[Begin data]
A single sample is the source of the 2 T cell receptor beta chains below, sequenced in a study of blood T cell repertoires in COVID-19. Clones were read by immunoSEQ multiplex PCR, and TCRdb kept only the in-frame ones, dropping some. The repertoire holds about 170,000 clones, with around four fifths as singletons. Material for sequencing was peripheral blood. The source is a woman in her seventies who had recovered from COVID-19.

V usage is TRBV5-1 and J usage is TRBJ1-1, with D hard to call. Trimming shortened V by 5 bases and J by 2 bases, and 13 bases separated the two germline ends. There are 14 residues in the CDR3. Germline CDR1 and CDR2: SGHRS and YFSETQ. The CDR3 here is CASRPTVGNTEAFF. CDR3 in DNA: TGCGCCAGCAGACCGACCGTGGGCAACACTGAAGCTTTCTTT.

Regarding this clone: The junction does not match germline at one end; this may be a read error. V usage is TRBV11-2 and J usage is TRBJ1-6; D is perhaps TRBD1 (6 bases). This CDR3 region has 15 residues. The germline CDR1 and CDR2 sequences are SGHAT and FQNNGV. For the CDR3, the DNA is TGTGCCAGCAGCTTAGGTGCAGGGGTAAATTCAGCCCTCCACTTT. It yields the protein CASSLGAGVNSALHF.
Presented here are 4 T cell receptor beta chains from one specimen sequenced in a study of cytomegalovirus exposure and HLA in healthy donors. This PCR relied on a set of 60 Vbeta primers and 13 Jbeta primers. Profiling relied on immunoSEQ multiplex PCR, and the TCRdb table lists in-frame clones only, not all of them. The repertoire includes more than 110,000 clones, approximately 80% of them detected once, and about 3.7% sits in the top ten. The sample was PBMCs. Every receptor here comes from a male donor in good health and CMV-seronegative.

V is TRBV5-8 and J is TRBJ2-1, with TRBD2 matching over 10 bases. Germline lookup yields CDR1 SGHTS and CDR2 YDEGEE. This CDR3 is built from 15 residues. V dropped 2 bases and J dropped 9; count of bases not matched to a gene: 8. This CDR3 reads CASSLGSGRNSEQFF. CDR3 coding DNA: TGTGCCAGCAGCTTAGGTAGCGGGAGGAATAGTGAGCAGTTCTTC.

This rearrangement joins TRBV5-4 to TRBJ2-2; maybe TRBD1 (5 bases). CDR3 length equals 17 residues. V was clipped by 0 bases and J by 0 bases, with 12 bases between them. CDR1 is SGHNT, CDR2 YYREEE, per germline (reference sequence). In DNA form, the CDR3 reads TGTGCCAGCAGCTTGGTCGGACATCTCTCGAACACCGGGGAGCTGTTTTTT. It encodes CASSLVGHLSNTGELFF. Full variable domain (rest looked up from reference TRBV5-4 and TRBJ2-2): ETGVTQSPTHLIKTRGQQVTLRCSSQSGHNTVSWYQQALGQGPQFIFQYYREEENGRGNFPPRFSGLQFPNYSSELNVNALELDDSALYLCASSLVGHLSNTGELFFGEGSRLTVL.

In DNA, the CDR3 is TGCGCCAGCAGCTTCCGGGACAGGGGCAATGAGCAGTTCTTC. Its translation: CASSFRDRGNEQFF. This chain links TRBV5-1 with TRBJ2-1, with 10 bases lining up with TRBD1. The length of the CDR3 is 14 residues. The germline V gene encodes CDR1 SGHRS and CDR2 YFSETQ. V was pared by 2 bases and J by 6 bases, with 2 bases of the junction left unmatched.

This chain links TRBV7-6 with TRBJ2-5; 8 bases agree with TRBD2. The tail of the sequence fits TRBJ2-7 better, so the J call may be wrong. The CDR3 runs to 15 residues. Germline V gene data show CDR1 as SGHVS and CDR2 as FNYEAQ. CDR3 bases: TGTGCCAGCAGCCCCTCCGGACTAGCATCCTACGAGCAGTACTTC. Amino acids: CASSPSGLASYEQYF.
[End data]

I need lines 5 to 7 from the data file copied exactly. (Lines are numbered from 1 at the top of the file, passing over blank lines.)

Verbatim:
V is TRBV5-8 and J is TRBJ2-1, with TRBD2 matching over 10 bases. Germline lookup yields CDR1 SGHTS and CDR2 YDEGEE. This CDR3 is built from 15 residues. V dropped 2 bases and J dropped 9; count of bases not matched to a gene: 8. This CDR3 reads CASSLGSGRNSEQFF. CDR3 coding DNA: TGTGCCAGCAGCTTAGGTAGCGGGAGGAATAGTGAGCAGTTCTTC.

This rearrangement joins TRBV5-4 to TRBJ2-2; maybe TRBD1 (5 bases). CDR3 length equals 17 residues. V was clipped by 0 bases and J by 0 bases, with 12 bases between them. CDR1 is SGHNT, CDR2 YYREEE, per germline (reference sequence). In DNA form, the CDR3 reads TGTGCCAGCAGCTTGGTCGGACATCTCTCGAACACCGGGGAGCTGTTTTTT. It encodes CASSLVGHLSNTGELFF. Full variable domain (rest looked up from reference TRBV5-4 and TRBJ2-2): ETGVTQSPTHLIKTRGQQVTLRCSSQSGHNTVSWYQQALGQGPQFIFQYYREEENGRGNFPPRFSGLQFPNYSSELNVNALELDDSALYLCASSLVGHLSNTGELFFGEGSRLTVL.

In DNA, the CDR3 is TGCGCCAGCAGCTTCCGGGACAGGGGCAATGAGCAGTTCTTC. Its translation: CASSFRDRGNEQFF. This chain links TRBV5-1 with TRBJ2-1, with 10 bases lining up with TRBD1. The length of the CDR3 is 14 residues. The germline V gene encodes CDR1 SGHRS and CDR2 YFSETQ. V was pared by 2 bases and J by 6 bases, with 2 bases of the junction left unmatched.